March 13, 2014

SXSW Wednesday: Trying to Make Sense of It All


Bipolar Sunshine

My phone rang at exactly 1 a.m. I’d just gotten through a big line and ushered into a packed show by Spandau Ballet—the group’s first U.S. appearance in 28 years—so I didn’t take it. I texted back, though, and asked, “What’s up?” The response was chilling: “Horrible accident outside The Mohawk! Gruesome scene. Just making sure you're safe.”

I was. I’d decided the previous hour to leave the line outside The Mohawk on Red River Street and miss seeing Crosses, X and Tyler The Creator (photos from that show here). I’d already seen the last two several times. And I wasn’t regretting my decision to leave to see Lisa Marie Presley (who took the stage almost 25 minutes into her allotted 45-minute set length), because her voice was strong and her lip would intermittently and seemingly involuntarily curl into that same sort of snarl that her dad’s did.

I walked down Red River Street knowing that my people would be coming from that direction, and I hoped to run into them. I didn’t.

And when the text came through, Spandau Ballet—whose performance was flawless and whose biggest worldwide hit “True” does the group a bit of injustice by denying its true strength (i.e., white soul straight from the stylistic and emotional heart of latter-era Roxy Music)—was bouncing its way through the buoyant “Lifeline.” The lyrics (“Neither has the ghost of a chance…/ You never really know just what you're giving 'til you're living/ In the lifeline we're moving/ In the lifeline we're walking/ In the lifeline we're throwing/ So live and let live in love”) were immediately both soured and surreal.

Yes, I was safe. Earlier in the day, I’d lounged on the newly installed lawn at the Fader Fort and seen Manchester, England’s Bipolar Sunshine, which wound up being the first new-to-me band I wanted to tell everyone about; its blend of danceable non-jagged post-punk and smooth post-punk R&B (of the same vein that gave the world Orange Juice and Simply Red) was refreshing and joyful and full of spirit. And I’d seen Leeds, England’s Eagulls, and kept thinking that if the band's members had American accents all their songs were be really kind of mediocre. And I saw Glasgow, Scotland’s Casual Sex, which seems to have formed an entire band around the cowboy fetish of The Clash and the contingent parts of Madness’ somber “Grey Day.” (It’s OK, UK. One out of three ain’t bad.)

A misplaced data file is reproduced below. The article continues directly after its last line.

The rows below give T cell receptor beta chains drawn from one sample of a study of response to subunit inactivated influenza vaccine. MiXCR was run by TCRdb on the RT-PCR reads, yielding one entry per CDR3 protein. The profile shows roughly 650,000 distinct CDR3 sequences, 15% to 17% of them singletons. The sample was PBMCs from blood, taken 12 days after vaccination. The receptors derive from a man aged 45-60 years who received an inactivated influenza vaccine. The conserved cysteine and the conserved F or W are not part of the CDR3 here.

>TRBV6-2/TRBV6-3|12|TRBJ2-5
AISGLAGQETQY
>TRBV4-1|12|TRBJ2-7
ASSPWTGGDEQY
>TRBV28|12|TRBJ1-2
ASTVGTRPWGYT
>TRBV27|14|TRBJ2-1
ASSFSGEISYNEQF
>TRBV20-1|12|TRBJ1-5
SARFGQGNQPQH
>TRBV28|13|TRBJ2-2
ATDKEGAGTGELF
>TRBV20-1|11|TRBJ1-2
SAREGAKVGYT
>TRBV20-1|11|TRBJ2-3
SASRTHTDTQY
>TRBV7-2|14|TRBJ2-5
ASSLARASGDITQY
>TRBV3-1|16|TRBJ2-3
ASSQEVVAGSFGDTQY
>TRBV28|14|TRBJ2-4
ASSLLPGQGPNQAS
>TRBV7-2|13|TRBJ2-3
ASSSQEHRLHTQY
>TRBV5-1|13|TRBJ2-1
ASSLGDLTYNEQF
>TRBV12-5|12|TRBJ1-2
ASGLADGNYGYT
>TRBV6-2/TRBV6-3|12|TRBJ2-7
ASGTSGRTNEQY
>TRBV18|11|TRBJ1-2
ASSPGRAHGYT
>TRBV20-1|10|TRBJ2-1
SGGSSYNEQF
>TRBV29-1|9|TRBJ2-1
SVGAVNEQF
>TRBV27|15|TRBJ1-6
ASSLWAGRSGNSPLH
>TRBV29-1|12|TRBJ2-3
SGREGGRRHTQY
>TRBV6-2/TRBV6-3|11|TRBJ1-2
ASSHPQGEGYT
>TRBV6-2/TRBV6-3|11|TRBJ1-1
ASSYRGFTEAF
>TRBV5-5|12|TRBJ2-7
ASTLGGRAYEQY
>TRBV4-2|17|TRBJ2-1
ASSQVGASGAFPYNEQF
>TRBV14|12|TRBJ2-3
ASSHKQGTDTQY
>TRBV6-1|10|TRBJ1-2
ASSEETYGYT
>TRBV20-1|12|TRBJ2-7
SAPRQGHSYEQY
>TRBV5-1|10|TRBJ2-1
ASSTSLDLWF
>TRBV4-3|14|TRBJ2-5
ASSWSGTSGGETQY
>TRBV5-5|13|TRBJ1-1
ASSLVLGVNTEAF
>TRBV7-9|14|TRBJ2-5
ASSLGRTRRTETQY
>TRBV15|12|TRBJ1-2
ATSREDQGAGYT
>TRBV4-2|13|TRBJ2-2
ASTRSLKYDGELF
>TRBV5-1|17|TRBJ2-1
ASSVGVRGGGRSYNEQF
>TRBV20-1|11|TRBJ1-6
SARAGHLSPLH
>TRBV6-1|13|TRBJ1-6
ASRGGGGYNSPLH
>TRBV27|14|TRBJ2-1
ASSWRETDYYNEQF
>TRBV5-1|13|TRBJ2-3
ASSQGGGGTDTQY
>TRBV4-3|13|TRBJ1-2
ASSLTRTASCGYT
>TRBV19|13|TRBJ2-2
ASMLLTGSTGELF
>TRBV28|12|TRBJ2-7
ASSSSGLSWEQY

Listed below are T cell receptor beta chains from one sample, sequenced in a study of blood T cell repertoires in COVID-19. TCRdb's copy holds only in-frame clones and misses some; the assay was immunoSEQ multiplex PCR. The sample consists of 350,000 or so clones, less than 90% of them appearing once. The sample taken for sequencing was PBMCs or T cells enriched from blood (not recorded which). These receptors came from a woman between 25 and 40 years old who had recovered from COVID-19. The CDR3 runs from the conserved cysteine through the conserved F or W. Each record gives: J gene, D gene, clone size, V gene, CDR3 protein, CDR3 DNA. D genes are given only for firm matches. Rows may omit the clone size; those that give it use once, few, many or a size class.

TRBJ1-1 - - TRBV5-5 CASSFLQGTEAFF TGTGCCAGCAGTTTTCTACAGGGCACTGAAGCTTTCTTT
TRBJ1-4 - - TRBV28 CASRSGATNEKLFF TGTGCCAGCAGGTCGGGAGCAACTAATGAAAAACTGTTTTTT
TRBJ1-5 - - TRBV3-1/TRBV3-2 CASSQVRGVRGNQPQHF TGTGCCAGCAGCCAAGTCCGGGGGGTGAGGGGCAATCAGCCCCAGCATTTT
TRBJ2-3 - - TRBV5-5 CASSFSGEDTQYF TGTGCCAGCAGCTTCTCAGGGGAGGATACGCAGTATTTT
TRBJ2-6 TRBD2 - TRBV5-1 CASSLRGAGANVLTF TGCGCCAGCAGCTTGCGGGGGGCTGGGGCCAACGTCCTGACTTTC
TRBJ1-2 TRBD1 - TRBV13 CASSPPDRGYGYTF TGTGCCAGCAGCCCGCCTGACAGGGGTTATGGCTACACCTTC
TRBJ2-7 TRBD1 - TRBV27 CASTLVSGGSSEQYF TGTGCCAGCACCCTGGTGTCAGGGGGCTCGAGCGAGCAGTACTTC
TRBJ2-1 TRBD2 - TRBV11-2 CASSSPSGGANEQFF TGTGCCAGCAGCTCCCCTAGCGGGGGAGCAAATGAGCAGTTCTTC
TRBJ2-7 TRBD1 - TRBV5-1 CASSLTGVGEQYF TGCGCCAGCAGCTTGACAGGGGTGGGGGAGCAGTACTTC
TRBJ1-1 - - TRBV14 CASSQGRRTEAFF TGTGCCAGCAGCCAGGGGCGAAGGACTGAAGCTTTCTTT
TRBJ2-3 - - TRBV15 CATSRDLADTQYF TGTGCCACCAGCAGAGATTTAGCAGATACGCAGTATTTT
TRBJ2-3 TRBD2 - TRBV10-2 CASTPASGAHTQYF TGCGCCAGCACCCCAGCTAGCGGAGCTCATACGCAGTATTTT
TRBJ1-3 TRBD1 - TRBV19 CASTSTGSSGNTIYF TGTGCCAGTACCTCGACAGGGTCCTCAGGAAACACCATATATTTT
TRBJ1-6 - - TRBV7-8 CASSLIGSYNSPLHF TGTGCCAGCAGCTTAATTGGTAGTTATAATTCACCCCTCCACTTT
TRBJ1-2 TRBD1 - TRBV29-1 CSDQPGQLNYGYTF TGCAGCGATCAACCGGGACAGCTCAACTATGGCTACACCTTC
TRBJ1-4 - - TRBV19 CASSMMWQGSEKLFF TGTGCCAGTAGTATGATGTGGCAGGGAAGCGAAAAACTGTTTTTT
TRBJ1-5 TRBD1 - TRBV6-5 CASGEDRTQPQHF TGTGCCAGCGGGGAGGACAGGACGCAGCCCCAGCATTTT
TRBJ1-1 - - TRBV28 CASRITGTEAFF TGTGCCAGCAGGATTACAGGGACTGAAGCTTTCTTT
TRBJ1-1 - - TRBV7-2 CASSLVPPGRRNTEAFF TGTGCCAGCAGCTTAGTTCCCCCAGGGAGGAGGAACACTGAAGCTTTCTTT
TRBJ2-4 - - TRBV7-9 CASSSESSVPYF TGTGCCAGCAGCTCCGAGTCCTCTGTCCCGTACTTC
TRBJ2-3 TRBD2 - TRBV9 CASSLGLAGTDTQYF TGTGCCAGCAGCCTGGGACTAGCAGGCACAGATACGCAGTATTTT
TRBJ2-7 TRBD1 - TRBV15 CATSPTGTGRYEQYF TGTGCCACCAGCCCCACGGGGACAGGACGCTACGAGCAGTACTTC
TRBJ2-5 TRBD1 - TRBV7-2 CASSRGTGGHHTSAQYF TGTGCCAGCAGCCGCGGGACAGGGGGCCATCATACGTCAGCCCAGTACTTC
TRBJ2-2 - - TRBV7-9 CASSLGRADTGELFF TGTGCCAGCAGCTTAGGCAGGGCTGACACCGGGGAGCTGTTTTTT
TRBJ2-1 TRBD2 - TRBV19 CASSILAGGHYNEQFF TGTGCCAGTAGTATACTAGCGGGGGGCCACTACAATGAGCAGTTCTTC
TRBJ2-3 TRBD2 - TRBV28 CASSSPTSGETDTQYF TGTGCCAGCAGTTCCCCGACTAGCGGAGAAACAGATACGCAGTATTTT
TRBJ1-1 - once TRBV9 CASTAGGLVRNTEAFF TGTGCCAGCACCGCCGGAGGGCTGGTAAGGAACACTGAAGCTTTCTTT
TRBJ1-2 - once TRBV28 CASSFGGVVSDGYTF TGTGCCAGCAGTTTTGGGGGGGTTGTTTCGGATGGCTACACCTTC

I was OK. I’d seen a great big dog with goofy glasses and a cool owner who was totally cool having his photo taken, and I’d had delicious coffee at the artisan bakery Easy Tiger, a place laid out with gorgeously lettered glass and walls of windows. I sat and watched people baking, and realized for the first time how physically demanding that job is and how much attention is paid to detail.

Later that night, X had just finished a rousing set and the audience was understandably pumped up. A Mohawk representative got onstage and advised that no one could exit onto Red River, but would have to go out the back way. I walked down Red River Street knowing that "my people," so to speak, would be coming from that direction, and I hoped to run into them. I didn’t. Police had barricaded the street just past Stubb’s, where Blur’s Damon Albarn was still plowing through his set for NPR Music.

(There are two schools of thought regarding this. One says that NPR should have stopped their show—only a block away from The Mohawk—as soon as they found out what had happened. The other holds that NPR made the right call to continue, because to stop would have released thousands of people into an already confusing and crowded scene and made police work doubly difficult.)

Slowly, I learned the details of what had happened. At approximately 12:30 am Thursday morning, Austin police attempted to pull over a small grey sedan moving east on 9th Street for alleged drunk driving. The car maneuvered through the Shell gas station just on the other side of I-35, fled west on 9th and made a hard right onto the blocked-to-traffic Red River Street. There, the driver plowed into a man and woman on a bicycle and a moped, killing both. Eyewitness reports say the driver then sped up, leaving a wake of carnage before fleeing on foot. The suspect, identified this afternoon as 21-year-old Killeen, TX resident Rashad Charjuan Owens, was found, tased and taken into custody. Chief of Police Art Acevedo announced he will charge Owens with two counts of capital murder and 23 counts of aggravated assault.

All told, in less than a minute, two people were killed, 23 injured and five left critical. (The latest news now indicates that three of those five are now non-critical and on the way to full recovery, and that the injured list ranges widely in severity.) 

But I was safe. And only moments before I was asked that, so were they.

Follow @gordonlamb for updates.